Good and bad in medicines amendment bill.
Subject: Nurses (Practice)
Nurses (Laws, regulations and rules)
Prescription writing (Laws, regulations and rules)
Medical societies (Beliefs, opinions and attitudes)
Pharmaceutical policy (Interpretation and construction)
Pub Date: 04/01/2012
Publication: Name: Kai Tiaki: Nursing New Zealand Publisher: New Zealand Nurses' Organisation Audience: Trade Format: Magazine/Journal Subject: Health; Health care industry Copyright: COPYRIGHT 2012 New Zealand Nurses' Organisation ISSN: 1173-2032
Issue: Date: April, 2012 Source Volume: 18 Source Issue: 3
Topic: Event Code: 200 Management dynamics; 930 Government regulation; 940 Government regulation (cont); 980 Legal issues & crime Advertising Code: 94 Legal/Government Regulation Computer Subject: Government regulation
Product: Product Code: 8043100 Nurses; 8622000 Medical Associations NAICS Code: 621399 Offices of All Other Miscellaneous Health Practitioners; 81392 Professional Organizations SIC Code: 8621 Professional organizations
Organization: Organization: New Zealand Nurses Organisation
Geographic: Geographic Scope: New Zealand Geographic Code: 8NEWZ New Zealand
Accession Number: 288872528
Full Text: NZNO has some accolades for, and some concerns about, aspects of the Medicines Amendment Bill, now out for consultation. The Bill amends the outdated Medicines Act, 1981. One of its major features is that nurse practitioners (NPs) will be authorised prescribers, the same designation as doctors, midwives, dentists and optometrists.

"Obviously we are delighted NPs will be authorised prescribers. We also support the designated prescriber role. This is designed for health professionals who have done further study to become a designated prescriber and could apply, for example, to the diabetes nurse specialists involved in the prescribing pilot," NZNO professional services manager Susanne Trim said.

But NZNO is concerned about a new category which has emerged in the Bill, that of delegated prescriber, for which no evidence or policy base has been presented to or discussed with the health sector. "Collaborative prescribing was part of discussions in 2007, but delegated prescribing has come from nowhere and is problematic for a number of reasons," Trim said. "While it may appear this category plugs a gap in the prescribing continuum--in particular. covering the 'grey" area between standing orders and prescribing--it introduces more complexity without resolving current barriers to prescription medicines." How the new prescriber category will work is unclear, but NZNO has concerns about safety and efficiency. Under the Bill, the Minister can also authorise a further category of temporary prescriber and NZNO has the same concerns about this category.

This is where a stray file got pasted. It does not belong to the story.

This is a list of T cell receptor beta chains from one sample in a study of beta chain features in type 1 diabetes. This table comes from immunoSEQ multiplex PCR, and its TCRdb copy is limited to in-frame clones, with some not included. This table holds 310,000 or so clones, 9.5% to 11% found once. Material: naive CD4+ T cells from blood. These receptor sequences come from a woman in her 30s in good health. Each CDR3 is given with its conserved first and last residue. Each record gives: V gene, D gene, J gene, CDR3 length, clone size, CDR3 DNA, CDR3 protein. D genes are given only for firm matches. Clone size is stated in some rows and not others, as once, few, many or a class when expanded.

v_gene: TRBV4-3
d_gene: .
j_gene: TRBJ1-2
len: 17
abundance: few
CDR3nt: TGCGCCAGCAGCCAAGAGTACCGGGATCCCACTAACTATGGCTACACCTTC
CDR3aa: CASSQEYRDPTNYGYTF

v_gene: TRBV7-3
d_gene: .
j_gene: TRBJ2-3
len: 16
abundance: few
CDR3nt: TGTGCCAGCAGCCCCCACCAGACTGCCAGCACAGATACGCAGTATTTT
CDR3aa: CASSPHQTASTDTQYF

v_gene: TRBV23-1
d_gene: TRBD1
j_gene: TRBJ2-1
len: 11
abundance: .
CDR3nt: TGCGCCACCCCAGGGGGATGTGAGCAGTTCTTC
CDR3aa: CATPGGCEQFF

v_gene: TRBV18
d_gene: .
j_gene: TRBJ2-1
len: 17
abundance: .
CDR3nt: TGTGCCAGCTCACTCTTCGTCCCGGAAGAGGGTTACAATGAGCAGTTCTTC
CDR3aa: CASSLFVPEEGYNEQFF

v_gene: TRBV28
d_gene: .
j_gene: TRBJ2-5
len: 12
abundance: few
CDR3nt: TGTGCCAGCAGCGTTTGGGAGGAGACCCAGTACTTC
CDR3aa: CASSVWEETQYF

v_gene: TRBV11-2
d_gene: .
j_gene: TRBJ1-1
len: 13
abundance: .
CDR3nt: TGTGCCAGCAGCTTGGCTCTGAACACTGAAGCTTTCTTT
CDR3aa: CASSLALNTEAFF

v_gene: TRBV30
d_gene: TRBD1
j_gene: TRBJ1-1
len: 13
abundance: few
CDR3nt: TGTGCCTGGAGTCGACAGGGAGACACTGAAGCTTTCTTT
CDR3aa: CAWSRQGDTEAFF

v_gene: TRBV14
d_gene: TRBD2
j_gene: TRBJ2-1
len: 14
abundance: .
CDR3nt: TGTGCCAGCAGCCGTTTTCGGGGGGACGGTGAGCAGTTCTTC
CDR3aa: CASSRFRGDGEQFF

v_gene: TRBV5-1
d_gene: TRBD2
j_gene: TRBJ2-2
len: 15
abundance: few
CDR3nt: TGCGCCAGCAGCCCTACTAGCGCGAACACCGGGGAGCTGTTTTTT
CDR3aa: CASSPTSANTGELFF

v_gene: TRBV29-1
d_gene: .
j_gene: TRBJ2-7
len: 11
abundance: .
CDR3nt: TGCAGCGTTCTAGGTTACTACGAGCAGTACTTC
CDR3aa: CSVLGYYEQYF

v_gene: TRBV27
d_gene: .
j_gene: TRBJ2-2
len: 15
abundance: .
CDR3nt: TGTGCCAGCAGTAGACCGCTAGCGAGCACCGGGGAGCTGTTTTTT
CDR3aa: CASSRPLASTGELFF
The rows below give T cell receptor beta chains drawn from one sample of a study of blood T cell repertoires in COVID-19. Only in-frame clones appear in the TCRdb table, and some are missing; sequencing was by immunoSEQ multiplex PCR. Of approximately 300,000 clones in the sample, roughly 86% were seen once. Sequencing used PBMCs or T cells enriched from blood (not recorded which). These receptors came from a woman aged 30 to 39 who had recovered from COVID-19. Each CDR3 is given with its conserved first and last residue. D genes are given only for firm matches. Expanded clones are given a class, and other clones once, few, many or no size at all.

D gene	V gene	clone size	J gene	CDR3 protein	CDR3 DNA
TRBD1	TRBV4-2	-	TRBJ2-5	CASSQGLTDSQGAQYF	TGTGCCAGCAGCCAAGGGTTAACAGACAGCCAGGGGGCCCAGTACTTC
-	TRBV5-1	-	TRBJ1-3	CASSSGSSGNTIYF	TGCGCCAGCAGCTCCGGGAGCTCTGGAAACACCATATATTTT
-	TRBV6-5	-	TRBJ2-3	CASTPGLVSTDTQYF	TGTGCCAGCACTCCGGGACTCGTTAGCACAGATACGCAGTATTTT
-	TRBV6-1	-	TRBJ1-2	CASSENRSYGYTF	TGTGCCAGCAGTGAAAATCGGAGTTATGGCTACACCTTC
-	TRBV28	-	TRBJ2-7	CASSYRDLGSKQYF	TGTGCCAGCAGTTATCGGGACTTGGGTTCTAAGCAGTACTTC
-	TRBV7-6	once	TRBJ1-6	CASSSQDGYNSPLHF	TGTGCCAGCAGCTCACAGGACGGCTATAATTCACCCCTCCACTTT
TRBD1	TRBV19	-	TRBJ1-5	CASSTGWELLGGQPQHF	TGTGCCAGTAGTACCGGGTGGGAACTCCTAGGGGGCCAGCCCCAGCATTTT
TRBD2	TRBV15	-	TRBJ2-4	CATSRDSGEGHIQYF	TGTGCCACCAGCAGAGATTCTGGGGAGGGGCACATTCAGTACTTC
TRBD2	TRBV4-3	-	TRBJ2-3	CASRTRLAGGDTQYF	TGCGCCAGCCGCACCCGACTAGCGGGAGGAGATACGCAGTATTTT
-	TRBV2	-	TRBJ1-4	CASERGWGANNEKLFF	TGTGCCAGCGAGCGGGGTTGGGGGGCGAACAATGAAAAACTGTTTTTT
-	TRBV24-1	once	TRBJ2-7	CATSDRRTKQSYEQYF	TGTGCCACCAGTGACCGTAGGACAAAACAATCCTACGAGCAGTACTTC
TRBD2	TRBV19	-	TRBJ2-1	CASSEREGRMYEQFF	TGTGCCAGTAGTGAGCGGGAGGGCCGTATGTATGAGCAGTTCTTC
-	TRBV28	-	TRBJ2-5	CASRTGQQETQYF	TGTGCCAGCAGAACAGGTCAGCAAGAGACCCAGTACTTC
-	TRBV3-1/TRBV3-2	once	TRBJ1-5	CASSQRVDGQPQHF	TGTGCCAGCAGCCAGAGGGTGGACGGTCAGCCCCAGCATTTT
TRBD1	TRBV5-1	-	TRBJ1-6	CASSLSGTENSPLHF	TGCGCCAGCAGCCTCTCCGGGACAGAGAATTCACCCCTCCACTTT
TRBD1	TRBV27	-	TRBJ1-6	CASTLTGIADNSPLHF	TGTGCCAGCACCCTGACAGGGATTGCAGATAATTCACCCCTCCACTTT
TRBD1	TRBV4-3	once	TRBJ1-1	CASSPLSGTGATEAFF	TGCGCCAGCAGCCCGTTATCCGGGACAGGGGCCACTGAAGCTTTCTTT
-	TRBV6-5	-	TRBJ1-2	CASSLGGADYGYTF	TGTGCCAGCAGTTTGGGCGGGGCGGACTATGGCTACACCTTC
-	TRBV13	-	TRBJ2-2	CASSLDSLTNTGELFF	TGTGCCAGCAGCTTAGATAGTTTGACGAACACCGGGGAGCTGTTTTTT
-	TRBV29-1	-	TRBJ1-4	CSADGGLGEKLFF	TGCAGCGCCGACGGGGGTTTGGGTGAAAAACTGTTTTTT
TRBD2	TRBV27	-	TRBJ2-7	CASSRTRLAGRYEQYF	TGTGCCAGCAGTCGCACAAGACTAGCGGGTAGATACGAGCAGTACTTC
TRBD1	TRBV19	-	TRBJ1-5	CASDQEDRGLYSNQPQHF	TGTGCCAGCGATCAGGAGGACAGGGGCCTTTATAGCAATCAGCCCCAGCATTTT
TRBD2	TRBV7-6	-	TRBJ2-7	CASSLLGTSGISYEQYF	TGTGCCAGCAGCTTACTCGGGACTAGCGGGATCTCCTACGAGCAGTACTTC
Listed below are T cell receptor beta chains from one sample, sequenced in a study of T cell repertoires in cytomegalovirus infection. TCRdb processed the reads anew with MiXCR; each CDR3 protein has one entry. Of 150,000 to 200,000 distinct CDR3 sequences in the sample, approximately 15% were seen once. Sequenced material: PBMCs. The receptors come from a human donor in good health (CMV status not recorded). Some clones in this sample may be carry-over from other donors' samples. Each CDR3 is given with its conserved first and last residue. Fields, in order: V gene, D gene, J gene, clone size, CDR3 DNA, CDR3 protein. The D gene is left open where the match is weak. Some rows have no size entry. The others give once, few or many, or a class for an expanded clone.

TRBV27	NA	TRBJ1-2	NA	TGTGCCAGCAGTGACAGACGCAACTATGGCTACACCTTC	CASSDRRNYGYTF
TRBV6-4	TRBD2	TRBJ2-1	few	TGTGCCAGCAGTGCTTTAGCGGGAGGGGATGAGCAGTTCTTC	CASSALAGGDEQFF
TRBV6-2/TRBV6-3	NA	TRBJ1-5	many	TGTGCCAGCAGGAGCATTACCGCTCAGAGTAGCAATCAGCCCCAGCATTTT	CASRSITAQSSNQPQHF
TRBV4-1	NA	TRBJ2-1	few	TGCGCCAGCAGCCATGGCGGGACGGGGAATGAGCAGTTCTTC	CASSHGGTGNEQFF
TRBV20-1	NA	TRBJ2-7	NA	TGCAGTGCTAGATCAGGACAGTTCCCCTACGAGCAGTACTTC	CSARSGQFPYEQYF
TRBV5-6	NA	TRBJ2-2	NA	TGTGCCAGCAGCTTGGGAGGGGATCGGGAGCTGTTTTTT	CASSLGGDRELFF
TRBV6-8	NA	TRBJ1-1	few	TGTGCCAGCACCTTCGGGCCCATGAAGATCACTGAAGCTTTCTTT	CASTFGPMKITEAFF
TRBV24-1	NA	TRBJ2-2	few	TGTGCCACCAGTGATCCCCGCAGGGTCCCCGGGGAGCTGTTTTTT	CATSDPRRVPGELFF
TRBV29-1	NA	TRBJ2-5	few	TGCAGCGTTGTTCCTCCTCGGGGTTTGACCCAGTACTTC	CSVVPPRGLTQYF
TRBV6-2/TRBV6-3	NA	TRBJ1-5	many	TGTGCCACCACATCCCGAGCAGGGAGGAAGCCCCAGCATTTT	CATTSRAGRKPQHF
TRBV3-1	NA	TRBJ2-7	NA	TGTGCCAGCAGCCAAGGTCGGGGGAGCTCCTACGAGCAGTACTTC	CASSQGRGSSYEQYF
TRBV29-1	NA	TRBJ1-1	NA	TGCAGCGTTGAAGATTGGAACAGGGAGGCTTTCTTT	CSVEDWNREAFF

"We need clarity around who can prescribe, not a crowded prescriber base that will include standing orders, delegated prescribers, designated prescribers, temporary prescribers and authorised prescribers. It will just be confusing," Trim said.

"Prescribing is only one aspect of an NP's or the registered nurse designated prescribed professional practice and it should be governed in the same way as all other aspects of nursing practice, ie through scopes of practice. The regulatory authorities, such as the Nursing Council, have the expertise and ability, through scope of practice and regulation, to determine which practitioners are competent to prescribe within their scope of practice," she said. "NZNO believes Nursing Council is the appropriate body to control nurse prescribing, under the aegis of the Health Practitioners Competence Assurance Act."

Medicines legislation must provide clarity and safety for the public and accommodate changing models of care, just as prescription medicines must be made available through appropriately trained and qualified health practitioners right across the regulated health workforce. "The Bill does not alter the underlying issues which have inhibited NPs prescribing, eg access to diagnostic tests, and there will have to be constant amendments as more practitioners become authorised or designated prescribers," Trim said.

While nurses welcome some aspects of the Bill, such as NPs being moved into the authorised prescriber category and having a designated category for RNs who meet the Nursing Council's standards and criteria, the introduction of delegated and new prescriber categories is a major concern, not only for nurses but for all health professionals". Trim said.

NZNO policy analyst Marilyn Head co-ordinated NZNO's submission on the Bill which had to be with the Health Select Committee by April 13.
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